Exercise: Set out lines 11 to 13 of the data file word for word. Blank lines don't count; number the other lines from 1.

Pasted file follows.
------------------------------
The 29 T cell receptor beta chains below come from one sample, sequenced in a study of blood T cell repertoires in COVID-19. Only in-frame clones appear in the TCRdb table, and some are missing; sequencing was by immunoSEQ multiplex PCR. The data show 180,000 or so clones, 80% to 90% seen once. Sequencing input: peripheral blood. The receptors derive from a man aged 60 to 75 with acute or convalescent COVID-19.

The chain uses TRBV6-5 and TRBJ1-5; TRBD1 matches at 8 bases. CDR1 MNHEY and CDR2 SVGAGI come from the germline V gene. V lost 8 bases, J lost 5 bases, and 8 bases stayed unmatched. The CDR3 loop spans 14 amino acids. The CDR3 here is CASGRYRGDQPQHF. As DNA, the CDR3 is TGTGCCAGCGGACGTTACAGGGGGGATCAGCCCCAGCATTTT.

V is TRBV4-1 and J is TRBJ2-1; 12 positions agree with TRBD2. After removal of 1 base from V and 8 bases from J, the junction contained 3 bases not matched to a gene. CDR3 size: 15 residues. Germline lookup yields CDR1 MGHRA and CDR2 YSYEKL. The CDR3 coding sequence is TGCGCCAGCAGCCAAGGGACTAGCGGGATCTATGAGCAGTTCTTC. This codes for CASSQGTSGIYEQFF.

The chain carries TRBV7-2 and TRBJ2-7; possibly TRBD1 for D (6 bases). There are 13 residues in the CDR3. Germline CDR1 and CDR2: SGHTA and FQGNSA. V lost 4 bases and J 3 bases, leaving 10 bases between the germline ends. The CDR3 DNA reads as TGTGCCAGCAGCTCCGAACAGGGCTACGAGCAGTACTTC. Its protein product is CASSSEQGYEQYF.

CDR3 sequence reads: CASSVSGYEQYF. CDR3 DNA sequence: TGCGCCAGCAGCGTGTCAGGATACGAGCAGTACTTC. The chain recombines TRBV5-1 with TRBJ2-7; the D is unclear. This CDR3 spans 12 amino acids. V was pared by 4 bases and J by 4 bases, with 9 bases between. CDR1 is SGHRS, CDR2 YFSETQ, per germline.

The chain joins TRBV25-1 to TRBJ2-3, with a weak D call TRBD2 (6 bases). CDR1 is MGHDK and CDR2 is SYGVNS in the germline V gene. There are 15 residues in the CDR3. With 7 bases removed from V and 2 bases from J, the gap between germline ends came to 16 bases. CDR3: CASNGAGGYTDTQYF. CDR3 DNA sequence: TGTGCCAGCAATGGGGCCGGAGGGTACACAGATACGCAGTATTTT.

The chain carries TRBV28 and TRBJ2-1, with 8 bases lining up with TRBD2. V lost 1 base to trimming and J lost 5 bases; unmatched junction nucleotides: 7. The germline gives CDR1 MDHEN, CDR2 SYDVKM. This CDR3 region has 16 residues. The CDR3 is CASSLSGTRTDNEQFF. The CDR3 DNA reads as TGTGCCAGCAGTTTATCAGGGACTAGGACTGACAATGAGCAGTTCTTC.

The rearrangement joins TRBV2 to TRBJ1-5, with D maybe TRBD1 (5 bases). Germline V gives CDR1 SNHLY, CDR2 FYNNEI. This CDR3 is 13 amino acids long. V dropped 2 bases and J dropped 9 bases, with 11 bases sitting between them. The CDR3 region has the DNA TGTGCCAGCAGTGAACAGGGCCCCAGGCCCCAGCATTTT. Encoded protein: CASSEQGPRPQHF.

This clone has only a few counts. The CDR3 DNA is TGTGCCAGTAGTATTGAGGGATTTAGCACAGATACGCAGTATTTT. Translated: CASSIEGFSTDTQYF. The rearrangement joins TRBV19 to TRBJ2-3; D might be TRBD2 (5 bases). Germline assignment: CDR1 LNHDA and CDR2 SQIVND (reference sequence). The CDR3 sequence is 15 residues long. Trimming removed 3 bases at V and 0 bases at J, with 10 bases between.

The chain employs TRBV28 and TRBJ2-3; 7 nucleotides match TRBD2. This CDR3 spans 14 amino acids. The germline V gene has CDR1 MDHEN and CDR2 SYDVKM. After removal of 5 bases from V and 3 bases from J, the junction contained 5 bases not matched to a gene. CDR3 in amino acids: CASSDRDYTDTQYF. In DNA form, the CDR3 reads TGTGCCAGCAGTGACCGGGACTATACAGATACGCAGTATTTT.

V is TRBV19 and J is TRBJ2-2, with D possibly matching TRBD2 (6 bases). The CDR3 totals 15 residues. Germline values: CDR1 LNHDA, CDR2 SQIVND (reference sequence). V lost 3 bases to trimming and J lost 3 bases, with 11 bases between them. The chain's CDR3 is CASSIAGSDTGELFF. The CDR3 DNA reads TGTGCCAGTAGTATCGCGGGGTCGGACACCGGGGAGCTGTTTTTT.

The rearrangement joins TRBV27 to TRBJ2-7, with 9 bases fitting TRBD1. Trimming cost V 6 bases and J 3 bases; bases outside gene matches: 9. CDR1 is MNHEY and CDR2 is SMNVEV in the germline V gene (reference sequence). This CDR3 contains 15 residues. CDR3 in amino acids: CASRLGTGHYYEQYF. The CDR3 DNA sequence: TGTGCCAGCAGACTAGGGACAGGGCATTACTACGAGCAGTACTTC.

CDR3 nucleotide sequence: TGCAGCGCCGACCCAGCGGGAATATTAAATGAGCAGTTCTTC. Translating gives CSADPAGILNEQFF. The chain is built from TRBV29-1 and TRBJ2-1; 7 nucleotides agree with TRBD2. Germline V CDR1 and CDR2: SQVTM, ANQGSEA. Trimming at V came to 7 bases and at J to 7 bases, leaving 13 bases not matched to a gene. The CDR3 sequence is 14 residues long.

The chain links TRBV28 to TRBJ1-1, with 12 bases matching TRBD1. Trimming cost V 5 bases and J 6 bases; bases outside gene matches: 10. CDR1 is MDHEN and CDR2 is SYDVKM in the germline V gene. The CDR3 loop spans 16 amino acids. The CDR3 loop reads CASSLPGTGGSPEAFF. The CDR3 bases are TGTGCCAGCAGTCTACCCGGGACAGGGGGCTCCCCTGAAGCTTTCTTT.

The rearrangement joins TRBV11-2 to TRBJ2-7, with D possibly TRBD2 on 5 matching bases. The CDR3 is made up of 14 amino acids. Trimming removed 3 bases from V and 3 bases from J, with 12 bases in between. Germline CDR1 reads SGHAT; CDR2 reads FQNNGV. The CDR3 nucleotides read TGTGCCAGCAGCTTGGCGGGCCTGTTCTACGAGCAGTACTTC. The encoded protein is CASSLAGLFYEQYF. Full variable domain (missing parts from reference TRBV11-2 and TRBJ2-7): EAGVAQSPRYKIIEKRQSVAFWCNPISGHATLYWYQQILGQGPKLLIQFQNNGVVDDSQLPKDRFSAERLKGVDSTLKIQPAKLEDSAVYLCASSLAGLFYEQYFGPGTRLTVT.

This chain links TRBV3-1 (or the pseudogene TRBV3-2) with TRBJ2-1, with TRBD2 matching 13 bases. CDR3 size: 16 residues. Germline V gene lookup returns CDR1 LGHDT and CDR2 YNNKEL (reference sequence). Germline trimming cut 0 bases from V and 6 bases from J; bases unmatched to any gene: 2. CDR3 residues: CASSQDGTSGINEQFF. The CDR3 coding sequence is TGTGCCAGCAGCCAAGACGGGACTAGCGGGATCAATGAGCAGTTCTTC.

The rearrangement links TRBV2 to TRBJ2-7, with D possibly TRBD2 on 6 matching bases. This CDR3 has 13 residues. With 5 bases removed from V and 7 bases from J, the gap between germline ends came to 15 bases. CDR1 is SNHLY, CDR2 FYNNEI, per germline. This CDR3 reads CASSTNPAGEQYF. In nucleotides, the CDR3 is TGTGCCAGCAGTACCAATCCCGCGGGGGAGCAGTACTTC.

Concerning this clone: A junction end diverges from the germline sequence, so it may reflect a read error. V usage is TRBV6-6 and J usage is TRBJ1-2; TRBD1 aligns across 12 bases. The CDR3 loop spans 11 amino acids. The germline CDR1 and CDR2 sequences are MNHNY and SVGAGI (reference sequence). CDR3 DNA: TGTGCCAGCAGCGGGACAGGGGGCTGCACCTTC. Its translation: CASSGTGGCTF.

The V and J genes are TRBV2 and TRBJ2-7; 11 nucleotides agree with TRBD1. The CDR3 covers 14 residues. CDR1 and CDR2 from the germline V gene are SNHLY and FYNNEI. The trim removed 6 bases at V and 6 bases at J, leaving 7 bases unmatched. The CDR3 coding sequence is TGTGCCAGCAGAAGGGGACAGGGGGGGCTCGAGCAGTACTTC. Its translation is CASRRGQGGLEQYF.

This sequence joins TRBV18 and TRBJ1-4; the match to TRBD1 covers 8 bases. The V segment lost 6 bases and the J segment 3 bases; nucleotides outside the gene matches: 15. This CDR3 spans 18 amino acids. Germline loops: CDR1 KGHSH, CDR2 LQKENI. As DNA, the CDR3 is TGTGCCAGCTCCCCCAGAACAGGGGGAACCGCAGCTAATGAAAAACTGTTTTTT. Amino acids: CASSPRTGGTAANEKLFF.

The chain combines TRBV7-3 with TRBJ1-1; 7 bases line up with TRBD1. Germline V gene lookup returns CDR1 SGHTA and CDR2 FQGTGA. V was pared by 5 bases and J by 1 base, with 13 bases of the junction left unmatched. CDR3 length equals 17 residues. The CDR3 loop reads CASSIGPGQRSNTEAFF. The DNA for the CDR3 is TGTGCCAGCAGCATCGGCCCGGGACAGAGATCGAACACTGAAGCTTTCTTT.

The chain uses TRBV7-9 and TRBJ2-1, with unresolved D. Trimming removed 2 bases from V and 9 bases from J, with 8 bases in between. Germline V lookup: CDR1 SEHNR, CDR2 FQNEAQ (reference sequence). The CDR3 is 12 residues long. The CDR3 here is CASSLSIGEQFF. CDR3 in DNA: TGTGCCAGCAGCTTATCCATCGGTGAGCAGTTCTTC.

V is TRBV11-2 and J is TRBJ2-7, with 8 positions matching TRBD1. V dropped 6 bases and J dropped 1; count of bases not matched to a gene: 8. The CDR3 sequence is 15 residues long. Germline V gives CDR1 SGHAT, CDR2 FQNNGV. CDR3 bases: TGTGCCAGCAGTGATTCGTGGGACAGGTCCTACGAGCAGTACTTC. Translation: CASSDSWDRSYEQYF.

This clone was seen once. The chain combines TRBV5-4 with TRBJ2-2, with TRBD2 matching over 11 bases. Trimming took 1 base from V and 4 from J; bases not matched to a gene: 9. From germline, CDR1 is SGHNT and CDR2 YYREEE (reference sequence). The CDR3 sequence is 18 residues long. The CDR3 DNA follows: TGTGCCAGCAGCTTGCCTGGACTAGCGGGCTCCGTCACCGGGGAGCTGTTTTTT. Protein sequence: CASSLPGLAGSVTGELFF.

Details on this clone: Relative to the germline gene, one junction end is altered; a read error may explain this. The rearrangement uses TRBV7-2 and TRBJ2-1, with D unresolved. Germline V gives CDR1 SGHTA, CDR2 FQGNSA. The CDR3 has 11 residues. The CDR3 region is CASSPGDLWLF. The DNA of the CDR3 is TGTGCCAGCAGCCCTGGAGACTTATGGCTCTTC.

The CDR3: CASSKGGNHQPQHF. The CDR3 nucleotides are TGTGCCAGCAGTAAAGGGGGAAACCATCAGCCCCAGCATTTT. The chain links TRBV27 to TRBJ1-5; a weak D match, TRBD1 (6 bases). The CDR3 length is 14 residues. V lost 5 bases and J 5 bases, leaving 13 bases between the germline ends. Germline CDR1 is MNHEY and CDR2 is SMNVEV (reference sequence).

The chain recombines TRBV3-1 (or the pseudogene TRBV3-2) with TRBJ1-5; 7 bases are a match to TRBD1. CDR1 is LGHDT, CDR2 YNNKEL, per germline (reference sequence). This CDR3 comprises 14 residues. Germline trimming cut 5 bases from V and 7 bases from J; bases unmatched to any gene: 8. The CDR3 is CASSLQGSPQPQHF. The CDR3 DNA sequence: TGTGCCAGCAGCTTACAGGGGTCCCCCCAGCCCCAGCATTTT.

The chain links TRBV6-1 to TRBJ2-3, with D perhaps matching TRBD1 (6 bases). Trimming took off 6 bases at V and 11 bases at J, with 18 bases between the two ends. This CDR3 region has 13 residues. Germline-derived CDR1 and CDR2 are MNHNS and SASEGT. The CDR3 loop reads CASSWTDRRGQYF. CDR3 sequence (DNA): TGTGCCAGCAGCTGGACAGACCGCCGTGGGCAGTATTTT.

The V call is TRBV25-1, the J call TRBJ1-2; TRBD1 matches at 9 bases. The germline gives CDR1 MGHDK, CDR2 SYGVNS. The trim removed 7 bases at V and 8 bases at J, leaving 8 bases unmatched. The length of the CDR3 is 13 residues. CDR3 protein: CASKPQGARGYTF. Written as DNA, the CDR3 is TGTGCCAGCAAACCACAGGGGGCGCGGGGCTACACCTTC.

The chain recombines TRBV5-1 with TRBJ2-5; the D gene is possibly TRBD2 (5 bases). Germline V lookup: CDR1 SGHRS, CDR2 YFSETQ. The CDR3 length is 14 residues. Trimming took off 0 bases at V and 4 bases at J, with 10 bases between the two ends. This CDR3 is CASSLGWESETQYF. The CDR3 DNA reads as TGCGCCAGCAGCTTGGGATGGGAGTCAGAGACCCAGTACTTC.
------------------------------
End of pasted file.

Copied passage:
V is TRBV19 and J is TRBJ2-2, with D possibly matching TRBD2 (6 bases). The CDR3 totals 15 residues. Germline values: CDR1 LNHDA, CDR2 SQIVND (reference sequence). V lost 3 bases to trimming and J lost 3 bases, with 11 bases between them. The chain's CDR3 is CASSIAGSDTGELFF. The CDR3 DNA reads TGTGCCAGTAGTATCGCGGGGTCGGACACCGGGGAGCTGTTTTTT.

The rearrangement joins TRBV27 to TRBJ2-7, with 9 bases fitting TRBD1. Trimming cost V 6 bases and J 3 bases; bases outside gene matches: 9. CDR1 is MNHEY and CDR2 is SMNVEV in the germline V gene (reference sequence). This CDR3 contains 15 residues. CDR3 in amino acids: CASRLGTGHYYEQYF. The CDR3 DNA sequence: TGTGCCAGCAGACTAGGGACAGGGCATTACTACGAGCAGTACTTC.

CDR3 nucleotide sequence: TGCAGCGCCGACCCAGCGGGAATATTAAATGAGCAGTTCTTC. Translating gives CSADPAGILNEQFF. The chain is built from TRBV29-1 and TRBJ2-1; 7 nucleotides agree with TRBD2. Germline V CDR1 and CDR2: SQVTM, ANQGSEA. Trimming at V came to 7 bases and at J to 7 bases, leaving 13 bases not matched to a gene. The CDR3 sequence is 14 residues long.